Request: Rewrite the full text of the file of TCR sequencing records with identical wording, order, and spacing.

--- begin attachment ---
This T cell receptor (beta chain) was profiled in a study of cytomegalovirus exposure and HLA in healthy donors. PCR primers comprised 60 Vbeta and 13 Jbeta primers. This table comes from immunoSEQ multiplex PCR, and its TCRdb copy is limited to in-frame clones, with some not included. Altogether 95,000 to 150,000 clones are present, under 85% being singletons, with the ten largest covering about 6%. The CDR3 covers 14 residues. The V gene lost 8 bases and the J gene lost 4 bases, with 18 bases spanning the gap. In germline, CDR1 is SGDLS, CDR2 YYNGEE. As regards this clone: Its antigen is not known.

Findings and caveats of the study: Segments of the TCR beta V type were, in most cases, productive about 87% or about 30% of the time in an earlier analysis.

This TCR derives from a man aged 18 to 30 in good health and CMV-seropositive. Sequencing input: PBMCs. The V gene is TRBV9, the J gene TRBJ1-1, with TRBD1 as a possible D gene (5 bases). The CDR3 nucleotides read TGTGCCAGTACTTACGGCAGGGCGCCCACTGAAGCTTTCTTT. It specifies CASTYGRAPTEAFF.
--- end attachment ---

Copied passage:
This T cell receptor (beta chain) was profiled in a study of cytomegalovirus exposure and HLA in healthy donors. PCR primers comprised 60 Vbeta and 13 Jbeta primers. This table comes from immunoSEQ multiplex PCR, and its TCRdb copy is limited to in-frame clones, with some not included. Altogether 95,000 to 150,000 clones are present, under 85% being singletons, with the ten largest covering about 6%. The CDR3 covers 14 residues. The V gene lost 8 bases and the J gene lost 4 bases, with 18 bases spanning the gap. In germline, CDR1 is SGDLS, CDR2 YYNGEE. As regards this clone: Its antigen is not known.

Findings and caveats of the study: Segments of the TCR beta V type were, in most cases, productive about 87% or about 30% of the time in an earlier analysis.

This TCR derives from a man aged 18 to 30 in good health and CMV-seropositive. Sequencing input: PBMCs. The V gene is TRBV9, the J gene TRBJ1-1, with TRBD1 as a possible D gene (5 bases). The CDR3 nucleotides read TGTGCCAGTACTTACGGCAGGGCGCCCACTGAAGCTTTCTTT. It specifies CASTYGRAPTEAFF.